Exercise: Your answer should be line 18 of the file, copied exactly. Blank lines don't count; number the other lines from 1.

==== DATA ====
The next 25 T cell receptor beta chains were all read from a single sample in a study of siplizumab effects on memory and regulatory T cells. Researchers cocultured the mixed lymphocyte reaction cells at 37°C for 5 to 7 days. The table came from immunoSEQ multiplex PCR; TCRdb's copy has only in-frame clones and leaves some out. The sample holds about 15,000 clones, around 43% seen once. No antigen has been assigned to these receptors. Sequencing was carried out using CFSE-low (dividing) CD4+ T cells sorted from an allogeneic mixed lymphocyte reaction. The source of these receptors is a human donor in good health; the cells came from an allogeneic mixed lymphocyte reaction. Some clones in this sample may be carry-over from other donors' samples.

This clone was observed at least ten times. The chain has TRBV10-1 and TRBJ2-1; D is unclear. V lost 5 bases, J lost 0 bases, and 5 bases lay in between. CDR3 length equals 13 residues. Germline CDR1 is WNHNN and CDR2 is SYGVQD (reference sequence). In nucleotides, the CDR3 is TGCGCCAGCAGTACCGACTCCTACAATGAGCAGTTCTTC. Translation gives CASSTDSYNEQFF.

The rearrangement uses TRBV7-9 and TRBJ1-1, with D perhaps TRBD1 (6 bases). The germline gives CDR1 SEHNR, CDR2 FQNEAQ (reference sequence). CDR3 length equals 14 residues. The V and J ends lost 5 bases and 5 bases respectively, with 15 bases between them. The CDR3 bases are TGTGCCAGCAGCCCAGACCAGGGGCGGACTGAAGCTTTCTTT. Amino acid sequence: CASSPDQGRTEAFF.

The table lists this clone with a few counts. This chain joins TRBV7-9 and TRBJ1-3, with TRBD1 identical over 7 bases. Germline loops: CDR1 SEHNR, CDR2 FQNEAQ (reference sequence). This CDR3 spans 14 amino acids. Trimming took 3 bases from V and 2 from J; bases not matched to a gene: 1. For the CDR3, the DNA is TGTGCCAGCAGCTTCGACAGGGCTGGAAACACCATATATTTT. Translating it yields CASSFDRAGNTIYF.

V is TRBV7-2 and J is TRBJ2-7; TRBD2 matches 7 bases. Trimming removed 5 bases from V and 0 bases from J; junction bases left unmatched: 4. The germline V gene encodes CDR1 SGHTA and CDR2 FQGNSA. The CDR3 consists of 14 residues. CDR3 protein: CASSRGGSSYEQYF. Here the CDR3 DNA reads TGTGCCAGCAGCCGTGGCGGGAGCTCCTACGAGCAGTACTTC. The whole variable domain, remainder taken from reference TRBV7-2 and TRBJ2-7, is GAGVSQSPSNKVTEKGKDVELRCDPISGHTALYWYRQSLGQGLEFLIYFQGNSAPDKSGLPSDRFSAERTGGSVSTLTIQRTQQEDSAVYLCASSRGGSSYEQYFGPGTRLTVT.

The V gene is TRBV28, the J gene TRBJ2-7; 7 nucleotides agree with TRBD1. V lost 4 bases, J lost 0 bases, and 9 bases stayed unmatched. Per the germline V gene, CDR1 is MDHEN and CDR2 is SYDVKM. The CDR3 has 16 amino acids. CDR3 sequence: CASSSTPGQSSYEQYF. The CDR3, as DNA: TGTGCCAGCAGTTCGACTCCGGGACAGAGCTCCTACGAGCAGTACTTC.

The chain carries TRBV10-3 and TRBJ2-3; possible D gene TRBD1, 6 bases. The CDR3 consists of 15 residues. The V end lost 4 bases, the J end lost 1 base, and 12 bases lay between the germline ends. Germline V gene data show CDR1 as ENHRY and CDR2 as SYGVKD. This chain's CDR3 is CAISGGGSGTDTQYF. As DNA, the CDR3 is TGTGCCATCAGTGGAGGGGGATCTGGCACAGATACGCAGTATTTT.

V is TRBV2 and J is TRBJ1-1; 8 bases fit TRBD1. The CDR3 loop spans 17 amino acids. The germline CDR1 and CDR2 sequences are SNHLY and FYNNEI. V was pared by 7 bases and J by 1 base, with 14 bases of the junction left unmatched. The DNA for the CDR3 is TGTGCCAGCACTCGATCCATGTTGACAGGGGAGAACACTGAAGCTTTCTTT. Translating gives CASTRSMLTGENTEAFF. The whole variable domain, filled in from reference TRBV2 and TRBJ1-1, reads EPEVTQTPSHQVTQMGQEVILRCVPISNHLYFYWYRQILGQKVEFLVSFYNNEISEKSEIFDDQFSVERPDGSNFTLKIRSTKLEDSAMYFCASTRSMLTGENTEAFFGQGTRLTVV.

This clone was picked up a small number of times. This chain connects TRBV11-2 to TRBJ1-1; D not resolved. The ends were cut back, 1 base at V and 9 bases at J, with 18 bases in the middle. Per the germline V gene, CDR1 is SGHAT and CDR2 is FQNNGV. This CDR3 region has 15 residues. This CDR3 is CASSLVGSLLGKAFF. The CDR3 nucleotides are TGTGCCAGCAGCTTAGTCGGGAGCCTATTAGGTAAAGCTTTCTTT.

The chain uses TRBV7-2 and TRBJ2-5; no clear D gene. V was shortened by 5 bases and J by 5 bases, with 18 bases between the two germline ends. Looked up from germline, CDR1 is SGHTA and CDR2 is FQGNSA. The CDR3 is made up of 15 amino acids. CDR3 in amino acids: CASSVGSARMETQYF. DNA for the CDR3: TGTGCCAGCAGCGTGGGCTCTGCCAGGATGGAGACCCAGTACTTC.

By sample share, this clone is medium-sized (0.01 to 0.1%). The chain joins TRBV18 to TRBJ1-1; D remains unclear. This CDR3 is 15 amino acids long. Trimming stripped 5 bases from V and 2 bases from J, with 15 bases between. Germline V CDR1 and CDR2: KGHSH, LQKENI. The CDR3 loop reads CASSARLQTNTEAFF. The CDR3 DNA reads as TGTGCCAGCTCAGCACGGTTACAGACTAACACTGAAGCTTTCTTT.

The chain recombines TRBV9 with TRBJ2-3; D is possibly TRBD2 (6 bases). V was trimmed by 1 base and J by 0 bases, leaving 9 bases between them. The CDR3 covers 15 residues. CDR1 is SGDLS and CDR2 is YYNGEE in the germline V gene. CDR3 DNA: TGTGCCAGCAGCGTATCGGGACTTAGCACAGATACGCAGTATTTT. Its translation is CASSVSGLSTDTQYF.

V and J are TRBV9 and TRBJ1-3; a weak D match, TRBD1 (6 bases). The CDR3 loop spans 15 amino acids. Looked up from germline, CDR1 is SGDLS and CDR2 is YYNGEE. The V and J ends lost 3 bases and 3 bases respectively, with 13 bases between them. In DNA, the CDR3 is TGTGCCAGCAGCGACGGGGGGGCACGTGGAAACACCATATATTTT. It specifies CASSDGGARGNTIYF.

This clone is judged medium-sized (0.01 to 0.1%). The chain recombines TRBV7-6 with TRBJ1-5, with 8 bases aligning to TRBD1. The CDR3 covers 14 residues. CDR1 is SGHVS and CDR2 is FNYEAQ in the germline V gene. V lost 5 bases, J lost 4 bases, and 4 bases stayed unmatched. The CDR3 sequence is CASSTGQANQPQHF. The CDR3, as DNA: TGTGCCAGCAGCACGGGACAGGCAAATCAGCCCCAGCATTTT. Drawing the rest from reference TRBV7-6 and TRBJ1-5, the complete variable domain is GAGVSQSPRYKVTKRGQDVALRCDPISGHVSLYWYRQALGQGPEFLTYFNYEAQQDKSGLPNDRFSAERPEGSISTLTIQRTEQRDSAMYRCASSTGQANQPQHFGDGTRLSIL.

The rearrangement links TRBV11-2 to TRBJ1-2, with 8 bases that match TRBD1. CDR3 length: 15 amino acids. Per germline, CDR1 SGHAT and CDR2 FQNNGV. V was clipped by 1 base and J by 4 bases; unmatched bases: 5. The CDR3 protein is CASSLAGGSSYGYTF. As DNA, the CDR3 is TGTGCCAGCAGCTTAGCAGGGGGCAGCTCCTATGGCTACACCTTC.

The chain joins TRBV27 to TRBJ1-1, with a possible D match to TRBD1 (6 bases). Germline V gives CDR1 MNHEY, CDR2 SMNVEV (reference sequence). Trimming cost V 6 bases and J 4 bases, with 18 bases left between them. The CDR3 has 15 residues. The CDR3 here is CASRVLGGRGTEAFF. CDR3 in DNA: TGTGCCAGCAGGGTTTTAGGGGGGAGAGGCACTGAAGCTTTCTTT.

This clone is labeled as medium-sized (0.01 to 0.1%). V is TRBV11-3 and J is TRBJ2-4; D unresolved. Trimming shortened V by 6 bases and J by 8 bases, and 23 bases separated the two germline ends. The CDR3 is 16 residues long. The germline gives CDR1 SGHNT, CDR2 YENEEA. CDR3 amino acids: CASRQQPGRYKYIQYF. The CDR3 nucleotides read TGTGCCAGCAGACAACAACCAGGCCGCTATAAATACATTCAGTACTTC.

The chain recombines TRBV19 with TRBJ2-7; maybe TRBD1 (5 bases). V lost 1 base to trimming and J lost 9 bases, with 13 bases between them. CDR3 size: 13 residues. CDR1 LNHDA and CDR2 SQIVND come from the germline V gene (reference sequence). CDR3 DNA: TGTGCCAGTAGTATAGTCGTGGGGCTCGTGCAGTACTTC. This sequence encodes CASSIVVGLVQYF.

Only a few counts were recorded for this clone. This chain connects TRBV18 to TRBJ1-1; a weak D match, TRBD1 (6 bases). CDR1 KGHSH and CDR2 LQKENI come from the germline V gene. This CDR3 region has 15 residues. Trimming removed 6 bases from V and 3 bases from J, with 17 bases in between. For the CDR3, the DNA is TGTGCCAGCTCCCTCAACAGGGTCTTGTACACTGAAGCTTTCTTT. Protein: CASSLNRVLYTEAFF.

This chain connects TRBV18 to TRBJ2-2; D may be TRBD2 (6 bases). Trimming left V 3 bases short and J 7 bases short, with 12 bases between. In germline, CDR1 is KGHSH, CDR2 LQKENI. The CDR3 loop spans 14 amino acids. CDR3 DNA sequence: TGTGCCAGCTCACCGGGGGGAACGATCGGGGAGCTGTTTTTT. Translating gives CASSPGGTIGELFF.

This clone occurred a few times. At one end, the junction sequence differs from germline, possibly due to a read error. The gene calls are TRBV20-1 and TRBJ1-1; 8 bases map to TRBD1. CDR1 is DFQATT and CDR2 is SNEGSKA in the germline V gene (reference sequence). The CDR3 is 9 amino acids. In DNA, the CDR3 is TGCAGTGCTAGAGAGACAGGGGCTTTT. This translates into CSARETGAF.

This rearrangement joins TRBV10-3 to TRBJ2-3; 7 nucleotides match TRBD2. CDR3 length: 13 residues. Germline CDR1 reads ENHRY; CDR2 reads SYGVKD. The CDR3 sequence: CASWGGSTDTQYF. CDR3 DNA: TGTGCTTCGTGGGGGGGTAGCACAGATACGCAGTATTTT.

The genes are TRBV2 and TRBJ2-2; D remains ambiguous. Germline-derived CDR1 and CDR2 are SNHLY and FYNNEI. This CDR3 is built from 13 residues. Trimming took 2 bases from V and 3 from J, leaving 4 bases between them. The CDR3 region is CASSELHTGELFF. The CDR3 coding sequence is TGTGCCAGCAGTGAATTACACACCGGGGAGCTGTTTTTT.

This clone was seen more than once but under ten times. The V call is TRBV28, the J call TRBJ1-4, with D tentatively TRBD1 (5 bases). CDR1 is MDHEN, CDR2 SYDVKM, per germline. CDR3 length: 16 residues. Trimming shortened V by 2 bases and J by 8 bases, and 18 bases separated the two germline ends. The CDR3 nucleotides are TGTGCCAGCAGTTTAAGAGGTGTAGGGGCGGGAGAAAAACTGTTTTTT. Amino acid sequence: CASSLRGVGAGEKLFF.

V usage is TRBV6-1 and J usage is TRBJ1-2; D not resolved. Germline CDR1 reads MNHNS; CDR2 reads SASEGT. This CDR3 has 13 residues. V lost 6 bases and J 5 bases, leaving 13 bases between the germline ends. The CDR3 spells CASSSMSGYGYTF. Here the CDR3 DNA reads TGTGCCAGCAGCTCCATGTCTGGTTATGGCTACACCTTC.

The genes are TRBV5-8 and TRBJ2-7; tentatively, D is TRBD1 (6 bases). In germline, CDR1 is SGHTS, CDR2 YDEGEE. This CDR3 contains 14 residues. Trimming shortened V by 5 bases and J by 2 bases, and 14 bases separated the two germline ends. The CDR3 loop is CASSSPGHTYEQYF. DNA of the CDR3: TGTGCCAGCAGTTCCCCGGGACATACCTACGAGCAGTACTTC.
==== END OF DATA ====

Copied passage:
The chain recombines TRBV19 with TRBJ2-7; maybe TRBD1 (5 bases). V lost 1 base to trimming and J lost 9 bases, with 13 bases between them. CDR3 size: 13 residues. CDR1 LNHDA and CDR2 SQIVND come from the germline V gene (reference sequence). CDR3 DNA: TGTGCCAGTAGTATAGTCGTGGGGCTCGTGCAGTACTTC. This sequence encodes CASSIVVGLVQYF.